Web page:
The fact that our representatives in Congress cannot speak with any degree of specificity about possible changes and improvements, after years and years of obstinate opposition, is telling. Rep. Cathy McMorris Rodgers – who has gone fishing unsuccessfully online for Obamacare horror stories more than once – has been typical on this point. “I sent a detailed appeal to Cathy last week,” Hancock said, “and didn’t get a response.”
ALSO at The Stand — Don’t destabilize our health care, economy (a letter from dozens of state organizations to Washington’s congressional delegation)
► In today’s NY Times — Donald the Unready (by Paul Krugman) — The typical Trump nominee, in everything from economics to diplomacy to national security, is ethically challenged, ignorant about the area of policy he or she is supposed to manage and deeply incurious. This isn’t a team that will compensate for the commander in chief’s weaknesses; on the contrary, it’s a team that will amplify them… So there you have it: an administration unprecedented in its corruption, but also completely unprepared to govern.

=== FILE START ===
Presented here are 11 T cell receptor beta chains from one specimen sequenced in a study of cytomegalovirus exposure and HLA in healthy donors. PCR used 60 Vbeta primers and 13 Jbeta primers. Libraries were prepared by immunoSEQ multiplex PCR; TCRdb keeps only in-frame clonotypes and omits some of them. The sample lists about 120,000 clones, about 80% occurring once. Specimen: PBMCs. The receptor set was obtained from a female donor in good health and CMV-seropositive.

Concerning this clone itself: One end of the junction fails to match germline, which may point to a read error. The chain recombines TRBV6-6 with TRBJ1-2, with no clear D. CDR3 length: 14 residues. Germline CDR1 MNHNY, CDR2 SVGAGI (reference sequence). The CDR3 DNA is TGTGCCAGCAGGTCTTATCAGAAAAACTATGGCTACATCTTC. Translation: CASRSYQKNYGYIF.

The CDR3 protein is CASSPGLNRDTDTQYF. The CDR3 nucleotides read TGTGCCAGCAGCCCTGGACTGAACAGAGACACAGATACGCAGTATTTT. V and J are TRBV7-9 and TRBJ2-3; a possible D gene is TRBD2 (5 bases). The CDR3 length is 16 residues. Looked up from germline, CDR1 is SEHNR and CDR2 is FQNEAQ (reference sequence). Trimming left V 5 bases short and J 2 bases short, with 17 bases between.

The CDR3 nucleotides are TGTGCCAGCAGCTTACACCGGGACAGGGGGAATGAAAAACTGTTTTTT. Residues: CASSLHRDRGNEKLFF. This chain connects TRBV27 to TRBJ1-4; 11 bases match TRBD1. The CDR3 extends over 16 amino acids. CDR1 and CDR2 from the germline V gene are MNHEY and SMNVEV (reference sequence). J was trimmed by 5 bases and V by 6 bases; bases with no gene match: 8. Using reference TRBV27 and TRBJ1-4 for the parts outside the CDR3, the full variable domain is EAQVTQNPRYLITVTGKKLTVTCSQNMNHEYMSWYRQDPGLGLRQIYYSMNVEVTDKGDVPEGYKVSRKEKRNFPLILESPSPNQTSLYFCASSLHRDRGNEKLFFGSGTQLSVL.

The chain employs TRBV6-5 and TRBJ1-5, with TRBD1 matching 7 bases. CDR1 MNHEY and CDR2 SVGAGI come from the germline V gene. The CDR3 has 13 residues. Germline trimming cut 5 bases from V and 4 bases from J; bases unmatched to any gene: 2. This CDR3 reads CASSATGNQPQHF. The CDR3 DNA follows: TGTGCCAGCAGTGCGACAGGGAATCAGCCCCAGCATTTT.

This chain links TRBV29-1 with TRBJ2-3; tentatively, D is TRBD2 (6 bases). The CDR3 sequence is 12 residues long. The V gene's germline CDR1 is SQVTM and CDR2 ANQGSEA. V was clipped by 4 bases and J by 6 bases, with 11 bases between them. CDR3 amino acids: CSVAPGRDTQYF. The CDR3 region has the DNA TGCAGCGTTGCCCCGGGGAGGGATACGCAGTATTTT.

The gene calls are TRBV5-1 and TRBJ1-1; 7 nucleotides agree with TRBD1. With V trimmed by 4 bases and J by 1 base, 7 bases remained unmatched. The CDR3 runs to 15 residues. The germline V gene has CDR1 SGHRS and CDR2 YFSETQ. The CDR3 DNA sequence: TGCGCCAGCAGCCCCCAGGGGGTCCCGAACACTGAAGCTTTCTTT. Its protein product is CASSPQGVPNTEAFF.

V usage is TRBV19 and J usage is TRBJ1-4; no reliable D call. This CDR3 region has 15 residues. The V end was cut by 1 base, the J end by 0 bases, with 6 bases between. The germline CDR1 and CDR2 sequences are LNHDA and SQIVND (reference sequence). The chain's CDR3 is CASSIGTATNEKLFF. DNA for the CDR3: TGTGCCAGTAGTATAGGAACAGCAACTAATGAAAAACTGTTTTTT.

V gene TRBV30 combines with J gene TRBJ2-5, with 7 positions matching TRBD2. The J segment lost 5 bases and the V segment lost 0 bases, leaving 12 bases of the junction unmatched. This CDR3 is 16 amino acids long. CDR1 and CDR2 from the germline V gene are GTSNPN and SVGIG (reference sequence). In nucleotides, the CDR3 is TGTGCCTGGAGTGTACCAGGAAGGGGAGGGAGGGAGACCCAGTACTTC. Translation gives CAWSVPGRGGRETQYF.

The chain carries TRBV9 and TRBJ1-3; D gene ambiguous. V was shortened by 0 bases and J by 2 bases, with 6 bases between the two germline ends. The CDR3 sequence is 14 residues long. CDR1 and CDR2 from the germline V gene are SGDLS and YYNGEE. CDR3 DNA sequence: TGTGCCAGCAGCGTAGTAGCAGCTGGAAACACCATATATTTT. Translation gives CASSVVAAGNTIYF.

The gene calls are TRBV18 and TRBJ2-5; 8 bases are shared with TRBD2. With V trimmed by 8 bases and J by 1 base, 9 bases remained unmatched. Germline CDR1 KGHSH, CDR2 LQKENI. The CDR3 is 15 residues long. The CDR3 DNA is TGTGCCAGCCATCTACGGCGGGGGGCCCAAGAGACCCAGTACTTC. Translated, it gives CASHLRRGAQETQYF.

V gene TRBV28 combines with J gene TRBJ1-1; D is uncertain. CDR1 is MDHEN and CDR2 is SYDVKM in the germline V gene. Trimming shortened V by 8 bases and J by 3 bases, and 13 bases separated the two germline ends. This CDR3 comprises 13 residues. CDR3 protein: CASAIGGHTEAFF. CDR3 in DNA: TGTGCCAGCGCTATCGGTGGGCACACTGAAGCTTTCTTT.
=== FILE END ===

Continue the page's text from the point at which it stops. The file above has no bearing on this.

► In today’s NY Times — Trump nominees make clear plans to sweep away Obama policies — There is no doubt that Trump’s nominees collectively will lead an effort to undermine Obama’s legacy on the environment, health care, immigration, civil rights and education.
ALSO at The Stand — Urge our senators to oppose nominees Puzder, DeVos, Price
► FROM Politico — Senate Dems will only allow two Trump nominees to be confirmed on Day One — Senate Democrats are prepared to allow two of Donald Trump’s Cabinet nominees to be confirmed on Day One — retired Marine Gens. James Mattis to lead the Pentagon and John Kelly to be secretary of the Department of Homeland Security — but for them, that’s where the senatorial comity ends.